New driving laws affect teens


Source: Wikimedia Commons

Catherine Mouer, Reporter

State legislators hope to lower vehicle accidents through new distracted driving laws and educational courses.

Distracted driving is the number one killer of drivers in America,” Staff Lieutenant Lonny Haschel, Texas Department of Public Safety, said. “Teen drivers are still learning and may make poor choices regarding cell phone use and multitasking in the vehicle instead of focusing on driving.”

The new law prohibits the use of handheld devices for communication while the vehicle is in motion. This includes reading, writing, or sending electronic messages. First offenders face a fine between $25-$100, and repeat offenders anywhere between $100-$200.

Haschel said, “There is no cell phone ban. To be prosecuted, the behavior must be committed in the presence of or within the view of a peace officer or established by other evidence.”

The law does not limit the use of hands-free devices at any time or handheld devices in emergency situations like calling 911.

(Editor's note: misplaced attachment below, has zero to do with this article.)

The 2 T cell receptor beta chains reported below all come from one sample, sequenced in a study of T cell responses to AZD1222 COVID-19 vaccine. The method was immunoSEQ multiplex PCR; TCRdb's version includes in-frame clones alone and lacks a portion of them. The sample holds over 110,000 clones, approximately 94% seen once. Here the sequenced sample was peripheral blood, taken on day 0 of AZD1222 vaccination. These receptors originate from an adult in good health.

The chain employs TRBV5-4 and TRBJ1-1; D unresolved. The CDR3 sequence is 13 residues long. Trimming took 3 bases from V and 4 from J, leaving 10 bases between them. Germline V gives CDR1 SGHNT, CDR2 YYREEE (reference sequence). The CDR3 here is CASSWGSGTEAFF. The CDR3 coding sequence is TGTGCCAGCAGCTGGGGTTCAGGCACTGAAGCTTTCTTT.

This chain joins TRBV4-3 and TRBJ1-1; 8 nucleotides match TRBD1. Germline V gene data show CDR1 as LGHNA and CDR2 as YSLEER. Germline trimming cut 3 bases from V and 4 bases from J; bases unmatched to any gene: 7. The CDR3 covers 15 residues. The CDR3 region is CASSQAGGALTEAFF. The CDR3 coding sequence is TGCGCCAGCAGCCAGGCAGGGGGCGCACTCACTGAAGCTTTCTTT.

The legislation also includes two new distracted driving courses for drivers of all ages. These free, video courses will feature the stories of people who lost their lives to distracted driving and aim to caution drivers.

Distracted driving, which is any action that draws a driver’s attention away from the road, is the leading cause of vehicle accidents. According to the Center for Disease Control and Prevention, distracted driving led to more than 3,000 deaths and 391,000 injuries in 2015.

Senior Alexa DeCarlo said, “I think inexperience contributes a lot (to distracted driving). As teenagers, you have a lot going on all the time. You think about school, or practice, or extracurriculars. When you’re driving, you think you’re paying attention, but really in the back of your mind you’re thinking about so many other things.”